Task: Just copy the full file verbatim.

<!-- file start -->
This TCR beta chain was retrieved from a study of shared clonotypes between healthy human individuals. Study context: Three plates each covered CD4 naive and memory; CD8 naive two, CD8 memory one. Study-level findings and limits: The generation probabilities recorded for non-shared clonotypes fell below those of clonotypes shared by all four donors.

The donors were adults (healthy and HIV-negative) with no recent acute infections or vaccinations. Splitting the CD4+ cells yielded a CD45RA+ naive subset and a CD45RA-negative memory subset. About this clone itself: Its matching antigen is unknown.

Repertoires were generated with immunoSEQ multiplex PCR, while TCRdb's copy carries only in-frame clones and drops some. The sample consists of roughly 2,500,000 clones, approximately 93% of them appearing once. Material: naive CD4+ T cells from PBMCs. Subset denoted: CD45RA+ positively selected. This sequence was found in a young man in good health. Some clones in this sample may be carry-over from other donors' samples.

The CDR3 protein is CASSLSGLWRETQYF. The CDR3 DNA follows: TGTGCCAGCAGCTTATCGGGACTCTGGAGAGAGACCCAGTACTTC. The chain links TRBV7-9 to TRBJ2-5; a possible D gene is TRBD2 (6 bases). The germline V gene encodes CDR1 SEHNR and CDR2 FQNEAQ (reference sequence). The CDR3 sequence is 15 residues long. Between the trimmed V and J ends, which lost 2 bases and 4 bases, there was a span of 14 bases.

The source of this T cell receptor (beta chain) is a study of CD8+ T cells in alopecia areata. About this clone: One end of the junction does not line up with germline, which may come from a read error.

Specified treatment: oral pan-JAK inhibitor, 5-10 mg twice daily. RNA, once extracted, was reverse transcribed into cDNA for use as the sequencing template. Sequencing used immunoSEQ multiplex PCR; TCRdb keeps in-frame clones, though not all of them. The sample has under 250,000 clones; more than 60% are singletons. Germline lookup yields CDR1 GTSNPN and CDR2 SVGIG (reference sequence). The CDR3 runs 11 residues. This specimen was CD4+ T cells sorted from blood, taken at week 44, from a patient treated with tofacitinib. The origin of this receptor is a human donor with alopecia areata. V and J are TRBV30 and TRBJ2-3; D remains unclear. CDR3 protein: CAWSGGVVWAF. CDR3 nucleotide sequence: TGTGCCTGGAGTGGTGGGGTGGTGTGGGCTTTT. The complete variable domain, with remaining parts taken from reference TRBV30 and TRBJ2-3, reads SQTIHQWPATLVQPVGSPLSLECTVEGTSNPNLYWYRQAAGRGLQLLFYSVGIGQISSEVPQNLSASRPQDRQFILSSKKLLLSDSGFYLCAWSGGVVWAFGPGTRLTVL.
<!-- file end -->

This TCR beta chain was retrieved from a study of shared clonotypes between healthy human individuals. Study context: Three plates each covered CD4 naive and memory; CD8 naive two, CD8 memory one. Study-level findings and limits: The generation probabilities recorded for non-shared clonotypes fell below those of clonotypes shared by all four donors.

The donors were adults (healthy and HIV-negative) with no recent acute infections or vaccinations. Splitting the CD4+ cells yielded a CD45RA+ naive subset and a CD45RA-negative memory subset. About this clone itself: Its matching antigen is unknown.

Repertoires were generated with immunoSEQ multiplex PCR, while TCRdb's copy carries only in-frame clones and drops some. The sample consists of roughly 2,500,000 clones, approximately 93% of them appearing once. Material: naive CD4+ T cells from PBMCs. Subset denoted: CD45RA+ positively selected. This sequence was found in a young man in good health. Some clones in this sample may be carry-over from other donors' samples.

The CDR3 protein is CASSLSGLWRETQYF. The CDR3 DNA follows: TGTGCCAGCAGCTTATCGGGACTCTGGAGAGAGACCCAGTACTTC. The chain links TRBV7-9 to TRBJ2-5; a possible D gene is TRBD2 (6 bases). The germline V gene encodes CDR1 SEHNR and CDR2 FQNEAQ (reference sequence). The CDR3 sequence is 15 residues long. Between the trimmed V and J ends, which lost 2 bases and 4 bases, there was a span of 14 bases.

The source of this T cell receptor (beta chain) is a study of CD8+ T cells in alopecia areata. About this clone: One end of the junction does not line up with germline, which may come from a read error.

Specified treatment: oral pan-JAK inhibitor, 5-10 mg twice daily. RNA, once extracted, was reverse transcribed into cDNA for use as the sequencing template. Sequencing used immunoSEQ multiplex PCR; TCRdb keeps in-frame clones, though not all of them. The sample has under 250,000 clones; more than 60% are singletons. Germline lookup yields CDR1 GTSNPN and CDR2 SVGIG (reference sequence). The CDR3 runs 11 residues. This specimen was CD4+ T cells sorted from blood, taken at week 44, from a patient treated with tofacitinib. The origin of this receptor is a human donor with alopecia areata. V and J are TRBV30 and TRBJ2-3; D remains unclear. CDR3 protein: CAWSGGVVWAF. CDR3 nucleotide sequence: TGTGCCTGGAGTGGTGGGGTGGTGTGGGCTTTT. The complete variable domain, with remaining parts taken from reference TRBV30 and TRBJ2-3, reads SQTIHQWPATLVQPVGSPLSLECTVEGTSNPNLYWYRQAAGRGLQLLFYSVGIGQISSEVPQNLSASRPQDRQFILSSKKLLLSDSGFYLCAWSGGVVWAFGPGTRLTVL.